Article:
When talking about the impacts of artificial intelligence on the homeland defense mission, Mr. Lawerence “Larry” Dobbs, acting deputy mission area executive at Johns Hopkins Applied Physics Laboratory, painted a picture of an unfettered resource the DoD is racing to utilize.

“One of the things we are thinking about deeply is how we can put ourselves in the position where we're not relying on AI or autonomous systems to just go off and do something at the push of a button,” said Dobbs, who has spent decades of his career focused on emerging threats and how the U.S. can counter those threats. “Instead, we’re using them to help us better understand the environment, make better decisions, and have a better sense of what’s coming: to do things we weren’t able to do before.”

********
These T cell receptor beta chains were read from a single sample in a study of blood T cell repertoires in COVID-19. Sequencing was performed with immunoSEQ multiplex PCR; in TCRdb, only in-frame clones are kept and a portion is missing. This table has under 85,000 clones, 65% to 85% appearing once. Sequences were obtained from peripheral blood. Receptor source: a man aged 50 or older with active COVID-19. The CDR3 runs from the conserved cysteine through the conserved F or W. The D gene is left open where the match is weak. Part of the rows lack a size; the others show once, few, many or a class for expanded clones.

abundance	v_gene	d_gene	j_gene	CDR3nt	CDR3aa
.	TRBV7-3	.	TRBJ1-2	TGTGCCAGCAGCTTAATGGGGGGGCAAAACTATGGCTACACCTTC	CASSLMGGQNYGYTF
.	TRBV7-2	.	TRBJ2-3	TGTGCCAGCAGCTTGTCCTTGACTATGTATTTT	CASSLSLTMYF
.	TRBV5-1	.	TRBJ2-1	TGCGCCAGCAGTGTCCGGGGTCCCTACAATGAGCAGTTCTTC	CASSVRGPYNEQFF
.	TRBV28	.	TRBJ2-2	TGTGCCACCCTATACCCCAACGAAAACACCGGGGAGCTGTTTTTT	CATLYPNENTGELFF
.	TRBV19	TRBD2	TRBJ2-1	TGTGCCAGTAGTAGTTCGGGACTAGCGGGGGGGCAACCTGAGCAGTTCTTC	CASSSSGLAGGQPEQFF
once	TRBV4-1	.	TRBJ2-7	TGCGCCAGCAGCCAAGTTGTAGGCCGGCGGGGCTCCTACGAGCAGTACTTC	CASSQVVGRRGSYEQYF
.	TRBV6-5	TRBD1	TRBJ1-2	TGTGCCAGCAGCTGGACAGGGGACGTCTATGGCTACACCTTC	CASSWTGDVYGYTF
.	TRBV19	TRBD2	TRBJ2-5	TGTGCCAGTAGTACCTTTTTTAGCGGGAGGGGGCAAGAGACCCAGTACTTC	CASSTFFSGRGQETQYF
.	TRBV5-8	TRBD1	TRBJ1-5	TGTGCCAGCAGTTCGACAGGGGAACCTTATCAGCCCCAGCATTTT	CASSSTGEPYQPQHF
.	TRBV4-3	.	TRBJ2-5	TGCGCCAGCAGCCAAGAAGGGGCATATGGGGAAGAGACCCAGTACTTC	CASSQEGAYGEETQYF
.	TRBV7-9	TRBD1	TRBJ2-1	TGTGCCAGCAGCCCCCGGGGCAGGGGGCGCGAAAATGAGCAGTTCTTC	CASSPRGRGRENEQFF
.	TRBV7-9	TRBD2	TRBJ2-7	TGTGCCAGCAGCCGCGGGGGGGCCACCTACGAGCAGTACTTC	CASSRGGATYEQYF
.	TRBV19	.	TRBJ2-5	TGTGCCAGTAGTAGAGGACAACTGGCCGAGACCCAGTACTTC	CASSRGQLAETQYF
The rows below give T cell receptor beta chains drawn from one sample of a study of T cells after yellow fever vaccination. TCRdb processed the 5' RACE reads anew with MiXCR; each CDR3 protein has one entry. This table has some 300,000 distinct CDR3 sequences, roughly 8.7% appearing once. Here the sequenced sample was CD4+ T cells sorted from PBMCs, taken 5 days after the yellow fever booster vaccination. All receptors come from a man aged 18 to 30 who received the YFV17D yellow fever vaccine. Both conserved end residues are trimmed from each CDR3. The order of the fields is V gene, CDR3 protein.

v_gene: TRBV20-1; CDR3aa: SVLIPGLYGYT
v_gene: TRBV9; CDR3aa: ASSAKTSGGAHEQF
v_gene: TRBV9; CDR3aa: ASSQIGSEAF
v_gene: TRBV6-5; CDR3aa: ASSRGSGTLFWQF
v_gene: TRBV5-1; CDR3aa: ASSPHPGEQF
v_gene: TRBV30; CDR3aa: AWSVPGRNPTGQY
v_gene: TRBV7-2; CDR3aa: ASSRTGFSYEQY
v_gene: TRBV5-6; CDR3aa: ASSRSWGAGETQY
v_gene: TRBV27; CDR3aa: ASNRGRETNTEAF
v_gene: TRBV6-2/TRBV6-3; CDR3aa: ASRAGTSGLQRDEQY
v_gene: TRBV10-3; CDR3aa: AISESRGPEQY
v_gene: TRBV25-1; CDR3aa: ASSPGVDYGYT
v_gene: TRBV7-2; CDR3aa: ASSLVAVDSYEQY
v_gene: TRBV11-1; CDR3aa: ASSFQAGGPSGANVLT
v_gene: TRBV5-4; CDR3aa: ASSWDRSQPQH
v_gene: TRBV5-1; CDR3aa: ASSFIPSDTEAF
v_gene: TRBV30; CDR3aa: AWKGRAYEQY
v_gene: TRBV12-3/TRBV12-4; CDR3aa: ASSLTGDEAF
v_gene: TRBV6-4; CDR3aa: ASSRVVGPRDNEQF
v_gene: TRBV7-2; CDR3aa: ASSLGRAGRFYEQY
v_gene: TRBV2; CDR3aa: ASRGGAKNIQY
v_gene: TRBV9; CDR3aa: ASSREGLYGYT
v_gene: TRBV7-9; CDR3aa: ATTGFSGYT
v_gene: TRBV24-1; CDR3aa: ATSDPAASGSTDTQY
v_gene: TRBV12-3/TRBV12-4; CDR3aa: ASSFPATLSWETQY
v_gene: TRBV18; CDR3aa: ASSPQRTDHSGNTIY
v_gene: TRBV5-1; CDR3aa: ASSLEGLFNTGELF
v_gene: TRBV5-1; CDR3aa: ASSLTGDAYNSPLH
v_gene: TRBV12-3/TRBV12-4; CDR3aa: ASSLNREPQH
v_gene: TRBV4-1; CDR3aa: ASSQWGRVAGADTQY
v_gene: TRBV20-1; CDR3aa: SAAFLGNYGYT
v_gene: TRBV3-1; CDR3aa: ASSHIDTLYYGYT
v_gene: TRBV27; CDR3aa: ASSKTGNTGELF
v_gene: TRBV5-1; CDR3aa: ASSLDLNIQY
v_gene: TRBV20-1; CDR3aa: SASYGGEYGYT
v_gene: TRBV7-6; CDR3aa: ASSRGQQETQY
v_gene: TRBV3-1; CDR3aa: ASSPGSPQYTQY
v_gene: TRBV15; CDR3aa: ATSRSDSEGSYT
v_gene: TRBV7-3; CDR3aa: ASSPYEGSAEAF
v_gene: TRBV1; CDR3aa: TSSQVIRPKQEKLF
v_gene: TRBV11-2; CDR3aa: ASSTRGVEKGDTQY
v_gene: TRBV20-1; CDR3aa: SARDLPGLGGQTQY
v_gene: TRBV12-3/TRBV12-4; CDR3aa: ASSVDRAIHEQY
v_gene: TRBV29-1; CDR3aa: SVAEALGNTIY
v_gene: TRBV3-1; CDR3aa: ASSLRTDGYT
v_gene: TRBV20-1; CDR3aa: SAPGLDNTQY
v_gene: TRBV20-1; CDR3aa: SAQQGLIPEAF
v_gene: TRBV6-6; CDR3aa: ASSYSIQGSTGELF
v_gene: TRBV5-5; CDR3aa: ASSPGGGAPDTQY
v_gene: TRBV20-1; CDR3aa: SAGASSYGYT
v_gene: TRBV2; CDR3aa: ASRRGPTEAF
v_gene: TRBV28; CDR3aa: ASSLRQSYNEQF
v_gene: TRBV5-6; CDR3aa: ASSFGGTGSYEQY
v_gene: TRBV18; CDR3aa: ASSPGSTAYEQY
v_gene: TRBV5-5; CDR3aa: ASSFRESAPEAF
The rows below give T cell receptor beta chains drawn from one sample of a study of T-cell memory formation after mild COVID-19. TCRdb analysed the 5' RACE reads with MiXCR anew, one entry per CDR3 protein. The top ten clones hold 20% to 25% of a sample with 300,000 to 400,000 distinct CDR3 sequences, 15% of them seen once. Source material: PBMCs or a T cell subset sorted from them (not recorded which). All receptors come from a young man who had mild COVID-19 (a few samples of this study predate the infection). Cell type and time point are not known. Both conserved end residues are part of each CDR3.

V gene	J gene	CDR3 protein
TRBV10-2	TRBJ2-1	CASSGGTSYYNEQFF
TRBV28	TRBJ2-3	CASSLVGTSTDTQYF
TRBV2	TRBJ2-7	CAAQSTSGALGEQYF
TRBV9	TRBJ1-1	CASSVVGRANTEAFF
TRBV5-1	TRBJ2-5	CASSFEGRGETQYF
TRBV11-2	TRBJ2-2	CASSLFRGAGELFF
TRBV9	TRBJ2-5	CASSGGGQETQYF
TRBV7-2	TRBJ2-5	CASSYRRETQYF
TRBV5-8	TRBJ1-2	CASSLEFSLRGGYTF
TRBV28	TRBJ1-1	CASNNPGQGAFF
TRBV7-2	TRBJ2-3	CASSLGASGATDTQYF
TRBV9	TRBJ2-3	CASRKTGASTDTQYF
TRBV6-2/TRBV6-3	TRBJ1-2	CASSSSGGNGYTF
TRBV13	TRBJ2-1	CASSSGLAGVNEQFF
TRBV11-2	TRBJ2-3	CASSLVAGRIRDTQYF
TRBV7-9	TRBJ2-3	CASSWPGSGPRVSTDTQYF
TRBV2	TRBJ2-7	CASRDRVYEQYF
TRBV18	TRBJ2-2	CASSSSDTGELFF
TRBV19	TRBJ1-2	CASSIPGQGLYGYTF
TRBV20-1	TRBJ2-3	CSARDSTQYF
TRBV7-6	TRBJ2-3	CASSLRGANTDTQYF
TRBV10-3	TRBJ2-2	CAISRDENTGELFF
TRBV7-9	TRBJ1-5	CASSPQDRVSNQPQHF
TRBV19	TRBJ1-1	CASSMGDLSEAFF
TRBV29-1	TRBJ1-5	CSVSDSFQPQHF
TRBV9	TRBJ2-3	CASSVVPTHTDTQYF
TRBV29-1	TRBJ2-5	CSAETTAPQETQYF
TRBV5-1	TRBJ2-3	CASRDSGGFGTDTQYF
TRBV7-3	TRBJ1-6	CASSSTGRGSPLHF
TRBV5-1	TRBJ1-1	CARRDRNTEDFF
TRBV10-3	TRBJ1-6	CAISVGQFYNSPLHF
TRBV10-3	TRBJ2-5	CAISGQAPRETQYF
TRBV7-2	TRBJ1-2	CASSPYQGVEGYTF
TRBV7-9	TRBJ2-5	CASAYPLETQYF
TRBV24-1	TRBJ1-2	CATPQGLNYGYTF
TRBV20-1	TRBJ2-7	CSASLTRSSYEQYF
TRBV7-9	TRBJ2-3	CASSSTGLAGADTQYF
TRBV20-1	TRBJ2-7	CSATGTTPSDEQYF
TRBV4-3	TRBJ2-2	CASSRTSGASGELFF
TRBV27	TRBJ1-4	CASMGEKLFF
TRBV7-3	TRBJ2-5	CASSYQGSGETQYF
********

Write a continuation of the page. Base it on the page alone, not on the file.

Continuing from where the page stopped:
“AI is moving so fast, we don’t yet know the implications,” said Maryott. “The world has changed tremendously,” he said.

According to the FBI, our adversaries are already harnessing AI capabilities, making it even more important that the U.S. learn to optimize the technology.

The information environment reigns integral to military operations. Projecting false information has become easier than ever for adversaries of the U.S., and it has the potential to inhibit timely and proper decision-making for leaders at all levels. However, the responsibility to combat false information ranges from federal agencies to the individual.

“The information environment is a contested space,” said Hon. Christine Wormuth, Secretary of the Army, during the symposium’s opening remarks. “From Ukraine to Israel, we’ve seen that global connectivity, and the age of the smart phone has made the battlefield almost completely transparent. In a conflict, we must assume that this environment will be completely saturated with disinformation, misinformation and AI-generated deep fakes.”